We never saw any of the delicious soybeans, however. But both Elisabeth and me were utterly surprised by the, indeed adult mackerel that landed in front of Elisabeth a few plates later out in the meal.

Tai qi and rock n’ roll

In the evening, I met up with a friend, Benjamin, that I met during my last visit, when I got lost at a rivercruise down in Guilin. We sat in a rooftop-café in the hutong, sipping tea. The neighbourhood offers many picturesque eateries and venues, and they all have a homey, intimate atmosphere, reminding of something like a mixture of a grandmothers place and a postwar café where people can sit and relax and drift away to better places and better times. Benjamin told me of customs, vanishing traditions and mental gap between the younger and the elder generation, and how he is struggling for a place in the best university in China. I was also taught my third noun in Chinese (“bomb”), and we spoke of how China has become.
The vocalist in legendary Einstürzende Neubauten, Blixa Bargeld, has recently made Beijing his new home. That says it all. Even though houses and buildings are demolished en masse here, and with them; history and époques, stories and emotions, it is a sprawling place full of artistic nerve, atmospheres ranging from underground rock n’roll to traditional tai qi in the park at sunrise. The enormous art-colony in the outskirts of the capital, housing at least a hundred of highly professional galleries, can boast some of the most innovative and sophisticated art there is nowadays. It’s avantgarde. It’s pure energy, a movement with intention and will.
I don’t say that this place has not got its share of problems and downsides, and I don’t even know China well. Not at all. But it’s a energybooster, overflowing with impressions for those who are there to receive them. But you got to be willing to take that jellyfish every now and then!

Beijing. Second day

Getting grilled in good company

Not quite as warm. I quickly discovered the drawback of not having one single long-sleeved sweater in the backpack. I did my packing on one very sunny day back in Norway, and I could not imagine what cold weather would be like. Plus, I have faith in the power of belief and the magic of optimism; if you go for the best - you get the best. But. Mrs. Meteo seemed unwilling to cooperate this morning. In fact all day. A dusty, rather coldish wind swept through the city, as if it was thoroughly making fun of my bikini and summerdresses.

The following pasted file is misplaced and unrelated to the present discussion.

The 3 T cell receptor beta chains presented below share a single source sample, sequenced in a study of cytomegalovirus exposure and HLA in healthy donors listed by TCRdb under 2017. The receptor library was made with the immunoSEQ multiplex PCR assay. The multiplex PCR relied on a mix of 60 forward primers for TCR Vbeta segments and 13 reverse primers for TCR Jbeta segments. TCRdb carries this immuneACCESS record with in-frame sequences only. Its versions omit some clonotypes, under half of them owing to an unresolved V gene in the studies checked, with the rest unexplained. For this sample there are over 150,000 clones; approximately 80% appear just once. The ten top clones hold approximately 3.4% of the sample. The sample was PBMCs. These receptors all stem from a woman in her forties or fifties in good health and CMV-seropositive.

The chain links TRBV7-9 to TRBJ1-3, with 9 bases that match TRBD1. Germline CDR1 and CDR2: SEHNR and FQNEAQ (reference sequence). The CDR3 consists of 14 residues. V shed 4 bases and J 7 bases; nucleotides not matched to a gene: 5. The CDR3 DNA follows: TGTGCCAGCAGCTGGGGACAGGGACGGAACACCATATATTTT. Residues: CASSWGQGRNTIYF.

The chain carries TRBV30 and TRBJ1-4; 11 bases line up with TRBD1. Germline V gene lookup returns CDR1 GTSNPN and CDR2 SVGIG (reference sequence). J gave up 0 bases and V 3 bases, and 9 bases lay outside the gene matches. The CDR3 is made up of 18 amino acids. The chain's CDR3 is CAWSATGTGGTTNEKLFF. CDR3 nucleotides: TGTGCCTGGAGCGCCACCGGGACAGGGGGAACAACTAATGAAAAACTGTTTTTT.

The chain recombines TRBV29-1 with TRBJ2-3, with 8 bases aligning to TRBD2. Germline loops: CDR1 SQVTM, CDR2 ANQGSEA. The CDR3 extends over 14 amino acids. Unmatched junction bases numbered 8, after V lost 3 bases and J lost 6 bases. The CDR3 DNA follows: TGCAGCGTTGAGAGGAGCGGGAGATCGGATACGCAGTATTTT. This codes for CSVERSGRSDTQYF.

In the evening, I met up with a girl, with whom I shared the four-berth-compartment from southern China last summer. She generously took me to a Korean restaurant where not less than sixteen plates of yummy stuff landed on our table - all devoured within the next two hours (we chose away the eyeballmeat). With extremely attentive staff, we grilled the meat over the charcoals in the middle of the table. It was so hot, that we got slightly barbecued ourselves. At least my eyelashes curled in, and blurred my vision severely throughout the whole meal. Bizarre. What hit me again, however, was the overwhelming food-culture that exists in this country. Not only can China boast at least four very distinctive cuisines - plus imperial cooking, depending on the region, but Beijing is also overflowing with food for the most picky palate. If you have the cash - this is the place to dig in. Food is the source of pleasure, it’s a social meeting-place and a tool and framework for business and negotiation.
I can easily travel to a foreign place, just to enjoy good food. Together with Dubai and Moscow, I think Beijing is a place one can indulge for a long time without getting bored. “Decadence”, I heard someone say? Oh, indeed, decadence! But why pretending you can not have it, when you can?! I think for us single girls in their mid-thirties, exquisite food is one of the last sensual experiences left, let us have it without a bad conscience.

Taxis, grammar and that kind of stuff